2018-05-10T13:41:42+00:00 May 10th, 2018|

Star Polisher – Cindy Stiebritz, Kessler Elementary

Who’s your star polisher? “Mrs. S.,” writes Kaitlyn, a fifth grader at Kessler Elementary. “She made me a key necklace for getting 100 Kessler keys in third grade, and I was the only person in the whole school who got one.”

Cindy Stiebritz and Kaitlyn at Kessler Elementary

Here’s the background: A few years ago Kessler had a program where students could earn “Kessler Keys,” for being safe, responsible and respectful.

It just so happens that Cindy Stiebritz creates necklaces out of vintage keys and charms. When students saw Stiebritz wearing one of her key necklaces, they all wanted one. She told the students that if they earned 100 keys, she would make them a key necklace.

“Kaitlyn was bound and determined,” Stiebritz says.

Now Kaitlyn is a crossing guard, working with Stiebritz, who leads the crossing guard program at Kessler. And of course Kaitlyn still has her Kessler key necklace.

Why did she nominate Mrs. S.? “I just look up to her,” says Kaitlin.

Stiebritz adds, “She polishes my star too.”

As part of our district’s focus on student connectedness, we shared part of a poem called “The Star Polisher” with our fifth grade students and invited them to consider how Longview Public Schools staff have made a difference to them. Read about more of our stars and star polishers here.

2018-05-10T13:40:03+00:00 May 10th, 2018|

Facebook Friday with Dr. Zorn

On most Fridays you can find Longview superintendent Dr. Dan Zorn live on Facebook talking about the week’s activities. In case you missed them, check out his April updates. Stay up to date with Longview news by following us on Facebook, and by following Dr. Zorn on Facebook and Twitter.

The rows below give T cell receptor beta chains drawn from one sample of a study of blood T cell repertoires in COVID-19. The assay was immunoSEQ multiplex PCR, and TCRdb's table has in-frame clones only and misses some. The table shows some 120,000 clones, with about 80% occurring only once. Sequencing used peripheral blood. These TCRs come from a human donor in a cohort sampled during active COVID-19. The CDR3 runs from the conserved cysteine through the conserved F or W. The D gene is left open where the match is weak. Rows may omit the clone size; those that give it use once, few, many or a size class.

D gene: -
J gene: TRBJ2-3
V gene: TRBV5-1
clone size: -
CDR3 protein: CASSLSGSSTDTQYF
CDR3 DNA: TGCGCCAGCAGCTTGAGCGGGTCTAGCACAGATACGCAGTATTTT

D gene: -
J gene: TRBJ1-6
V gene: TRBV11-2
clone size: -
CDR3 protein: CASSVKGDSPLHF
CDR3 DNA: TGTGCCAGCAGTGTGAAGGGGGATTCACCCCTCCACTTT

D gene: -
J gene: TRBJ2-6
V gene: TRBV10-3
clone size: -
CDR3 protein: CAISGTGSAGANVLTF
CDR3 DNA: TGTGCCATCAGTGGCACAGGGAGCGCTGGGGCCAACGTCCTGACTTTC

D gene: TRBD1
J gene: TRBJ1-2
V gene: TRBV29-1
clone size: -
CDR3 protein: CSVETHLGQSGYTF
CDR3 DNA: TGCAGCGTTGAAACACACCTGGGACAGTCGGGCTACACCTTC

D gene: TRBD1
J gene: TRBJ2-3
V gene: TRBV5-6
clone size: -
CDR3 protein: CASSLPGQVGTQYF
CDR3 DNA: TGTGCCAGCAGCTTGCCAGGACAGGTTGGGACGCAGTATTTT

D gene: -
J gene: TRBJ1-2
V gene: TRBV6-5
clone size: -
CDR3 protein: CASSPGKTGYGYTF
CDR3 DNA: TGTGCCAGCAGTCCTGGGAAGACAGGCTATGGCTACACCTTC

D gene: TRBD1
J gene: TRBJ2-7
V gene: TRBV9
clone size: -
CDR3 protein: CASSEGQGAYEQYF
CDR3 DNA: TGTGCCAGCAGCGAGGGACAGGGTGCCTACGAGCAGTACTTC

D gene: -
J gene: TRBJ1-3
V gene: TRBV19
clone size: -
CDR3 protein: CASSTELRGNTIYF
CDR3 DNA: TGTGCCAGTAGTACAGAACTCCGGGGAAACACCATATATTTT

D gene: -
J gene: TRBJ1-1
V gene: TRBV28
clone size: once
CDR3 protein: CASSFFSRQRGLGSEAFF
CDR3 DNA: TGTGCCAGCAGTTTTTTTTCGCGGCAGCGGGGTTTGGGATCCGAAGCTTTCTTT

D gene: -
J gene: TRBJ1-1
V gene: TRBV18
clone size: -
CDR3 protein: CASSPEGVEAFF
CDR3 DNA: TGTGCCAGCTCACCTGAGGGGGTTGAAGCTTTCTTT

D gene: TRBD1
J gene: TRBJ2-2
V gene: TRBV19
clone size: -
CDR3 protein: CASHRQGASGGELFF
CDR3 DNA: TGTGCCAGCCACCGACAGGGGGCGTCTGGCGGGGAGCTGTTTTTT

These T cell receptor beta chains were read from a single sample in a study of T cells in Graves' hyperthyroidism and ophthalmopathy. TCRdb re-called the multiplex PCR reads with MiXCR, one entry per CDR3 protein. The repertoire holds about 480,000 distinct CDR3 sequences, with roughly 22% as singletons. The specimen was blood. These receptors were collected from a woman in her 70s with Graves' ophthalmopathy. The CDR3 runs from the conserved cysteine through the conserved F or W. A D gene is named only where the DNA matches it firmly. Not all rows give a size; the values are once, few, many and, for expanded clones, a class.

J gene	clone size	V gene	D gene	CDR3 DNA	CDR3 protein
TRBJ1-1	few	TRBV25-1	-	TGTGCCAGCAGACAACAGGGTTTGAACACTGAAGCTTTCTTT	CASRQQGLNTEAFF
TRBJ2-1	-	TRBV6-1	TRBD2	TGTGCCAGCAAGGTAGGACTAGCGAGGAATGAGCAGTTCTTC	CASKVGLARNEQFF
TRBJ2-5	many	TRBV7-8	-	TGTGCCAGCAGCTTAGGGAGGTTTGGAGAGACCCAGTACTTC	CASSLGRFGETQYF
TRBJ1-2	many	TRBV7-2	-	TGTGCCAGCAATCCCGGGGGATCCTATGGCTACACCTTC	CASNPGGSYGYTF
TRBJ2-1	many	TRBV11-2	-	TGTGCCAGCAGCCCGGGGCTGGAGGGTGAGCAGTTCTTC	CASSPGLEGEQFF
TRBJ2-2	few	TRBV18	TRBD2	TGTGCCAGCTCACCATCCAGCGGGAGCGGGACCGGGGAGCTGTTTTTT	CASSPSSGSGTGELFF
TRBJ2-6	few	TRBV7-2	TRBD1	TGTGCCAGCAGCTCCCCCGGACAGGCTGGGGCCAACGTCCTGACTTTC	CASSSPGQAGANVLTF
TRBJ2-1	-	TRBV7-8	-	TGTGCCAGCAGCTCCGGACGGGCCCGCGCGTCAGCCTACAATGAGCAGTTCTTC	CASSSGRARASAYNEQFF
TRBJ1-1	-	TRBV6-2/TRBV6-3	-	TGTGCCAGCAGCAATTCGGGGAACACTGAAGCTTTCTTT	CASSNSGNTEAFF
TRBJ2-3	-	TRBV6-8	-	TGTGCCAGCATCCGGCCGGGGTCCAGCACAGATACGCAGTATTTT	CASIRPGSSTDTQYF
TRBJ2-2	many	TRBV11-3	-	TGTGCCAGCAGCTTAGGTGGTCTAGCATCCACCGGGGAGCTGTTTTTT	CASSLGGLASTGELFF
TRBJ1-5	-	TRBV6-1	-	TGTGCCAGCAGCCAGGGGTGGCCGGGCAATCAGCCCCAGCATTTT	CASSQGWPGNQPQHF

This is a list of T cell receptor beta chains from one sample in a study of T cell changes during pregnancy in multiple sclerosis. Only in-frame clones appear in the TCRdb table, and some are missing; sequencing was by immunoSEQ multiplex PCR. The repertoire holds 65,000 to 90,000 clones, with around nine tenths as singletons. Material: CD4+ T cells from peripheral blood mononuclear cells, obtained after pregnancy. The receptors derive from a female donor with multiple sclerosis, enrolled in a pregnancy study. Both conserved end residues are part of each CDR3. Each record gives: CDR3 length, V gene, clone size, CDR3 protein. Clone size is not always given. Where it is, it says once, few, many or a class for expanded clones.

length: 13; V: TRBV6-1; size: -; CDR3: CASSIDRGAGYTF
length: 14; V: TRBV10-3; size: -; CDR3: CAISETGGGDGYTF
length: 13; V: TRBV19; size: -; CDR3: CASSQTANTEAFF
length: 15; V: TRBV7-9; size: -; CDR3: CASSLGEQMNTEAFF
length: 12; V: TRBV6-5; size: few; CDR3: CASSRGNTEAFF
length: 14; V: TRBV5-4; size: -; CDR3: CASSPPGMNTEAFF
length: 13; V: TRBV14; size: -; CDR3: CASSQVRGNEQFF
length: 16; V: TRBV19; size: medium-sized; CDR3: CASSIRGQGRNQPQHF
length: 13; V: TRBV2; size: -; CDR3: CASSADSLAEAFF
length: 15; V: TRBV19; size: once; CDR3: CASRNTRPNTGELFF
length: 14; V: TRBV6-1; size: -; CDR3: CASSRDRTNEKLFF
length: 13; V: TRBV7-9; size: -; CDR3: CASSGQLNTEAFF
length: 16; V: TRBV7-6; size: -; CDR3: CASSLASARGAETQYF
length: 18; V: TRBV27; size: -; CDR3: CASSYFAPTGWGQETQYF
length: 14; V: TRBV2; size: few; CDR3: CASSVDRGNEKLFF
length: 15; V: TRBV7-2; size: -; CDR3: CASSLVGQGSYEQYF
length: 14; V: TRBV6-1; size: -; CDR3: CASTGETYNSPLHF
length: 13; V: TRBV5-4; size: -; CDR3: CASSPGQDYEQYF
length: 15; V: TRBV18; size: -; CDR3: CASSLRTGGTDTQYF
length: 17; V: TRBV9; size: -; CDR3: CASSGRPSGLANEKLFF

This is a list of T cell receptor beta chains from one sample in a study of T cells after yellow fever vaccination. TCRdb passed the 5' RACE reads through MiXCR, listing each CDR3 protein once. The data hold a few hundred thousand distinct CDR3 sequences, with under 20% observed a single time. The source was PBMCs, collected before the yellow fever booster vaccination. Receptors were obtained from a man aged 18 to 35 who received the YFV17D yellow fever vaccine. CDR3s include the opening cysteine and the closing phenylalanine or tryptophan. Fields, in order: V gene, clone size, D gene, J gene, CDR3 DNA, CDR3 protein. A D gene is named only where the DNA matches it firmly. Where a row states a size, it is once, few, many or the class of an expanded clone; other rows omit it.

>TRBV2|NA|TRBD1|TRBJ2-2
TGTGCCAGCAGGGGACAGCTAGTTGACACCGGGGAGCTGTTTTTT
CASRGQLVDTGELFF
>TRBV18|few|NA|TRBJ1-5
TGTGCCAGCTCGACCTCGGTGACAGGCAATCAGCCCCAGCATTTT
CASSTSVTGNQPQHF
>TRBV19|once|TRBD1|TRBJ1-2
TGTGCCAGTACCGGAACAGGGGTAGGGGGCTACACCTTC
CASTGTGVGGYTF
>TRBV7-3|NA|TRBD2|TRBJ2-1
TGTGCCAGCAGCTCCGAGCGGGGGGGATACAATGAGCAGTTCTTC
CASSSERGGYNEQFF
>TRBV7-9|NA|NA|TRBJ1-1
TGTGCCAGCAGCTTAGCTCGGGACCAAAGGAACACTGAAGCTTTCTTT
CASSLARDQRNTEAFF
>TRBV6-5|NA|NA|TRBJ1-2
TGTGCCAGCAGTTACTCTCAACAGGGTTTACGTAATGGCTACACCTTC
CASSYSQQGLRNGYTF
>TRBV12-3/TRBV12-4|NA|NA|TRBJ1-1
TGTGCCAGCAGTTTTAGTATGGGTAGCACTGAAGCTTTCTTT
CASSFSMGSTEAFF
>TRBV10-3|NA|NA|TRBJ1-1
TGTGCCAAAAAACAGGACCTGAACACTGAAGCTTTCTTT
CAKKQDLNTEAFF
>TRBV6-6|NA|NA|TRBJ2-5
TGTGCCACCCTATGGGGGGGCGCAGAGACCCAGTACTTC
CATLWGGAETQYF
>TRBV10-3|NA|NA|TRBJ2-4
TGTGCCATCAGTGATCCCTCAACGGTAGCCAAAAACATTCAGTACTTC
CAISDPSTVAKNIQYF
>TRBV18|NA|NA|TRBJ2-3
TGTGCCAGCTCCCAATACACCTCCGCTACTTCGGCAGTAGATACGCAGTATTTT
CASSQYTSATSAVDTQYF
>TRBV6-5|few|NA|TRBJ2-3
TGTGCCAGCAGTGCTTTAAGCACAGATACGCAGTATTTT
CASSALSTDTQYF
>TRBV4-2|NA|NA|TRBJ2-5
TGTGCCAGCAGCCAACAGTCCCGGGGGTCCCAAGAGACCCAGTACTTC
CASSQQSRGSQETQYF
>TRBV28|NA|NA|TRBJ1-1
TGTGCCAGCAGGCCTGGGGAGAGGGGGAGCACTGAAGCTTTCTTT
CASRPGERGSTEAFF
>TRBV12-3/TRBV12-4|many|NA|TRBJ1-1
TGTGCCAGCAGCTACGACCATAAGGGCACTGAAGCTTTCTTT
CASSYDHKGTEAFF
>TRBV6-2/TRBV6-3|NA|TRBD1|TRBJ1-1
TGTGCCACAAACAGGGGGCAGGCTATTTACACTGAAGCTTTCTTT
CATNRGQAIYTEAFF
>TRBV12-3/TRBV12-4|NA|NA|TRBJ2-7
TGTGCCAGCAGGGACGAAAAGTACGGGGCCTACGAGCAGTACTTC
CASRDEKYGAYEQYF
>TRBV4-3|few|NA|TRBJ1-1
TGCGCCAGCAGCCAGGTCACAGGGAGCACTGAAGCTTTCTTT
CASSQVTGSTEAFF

2018-05-03T14:20:23+00:00 May 3rd, 2018|

Kindergarten makes learning child’s play

“Kindergartners learn a lot through play,” said Robert Gray teacher Jodi Hanson, who has been teaching kindergarten for the past 20 years. “They don’t even know they’re learning it.”

Today’s kindergarten classes include forays into reading, writing, counting to 100, counting by 10s, early addition and the beginnings of subtraction.

In Hanson’s class, students set personal goals each day and work in small groups to accomplish them. A goal can be anything from practicing listening skills to writing their names to exploring mathematics. Whatever it is, Hanson makes sure students enjoy the process.

“Kindergarten is the foundation for the rest, and it’s so important to build that love of learning,” she said.

In Longview, helping students achieve literacy early is the top academic priority, and kindergarten teachers are on the front line of that effort.

“I love when they learn to read, when they first realize they can read on their own,” said Tiffany Mejia, who is in her sixth year of teaching kindergarten at Columbia Valley Gardens. “The sparkle in their eyes—that’s my favorite.”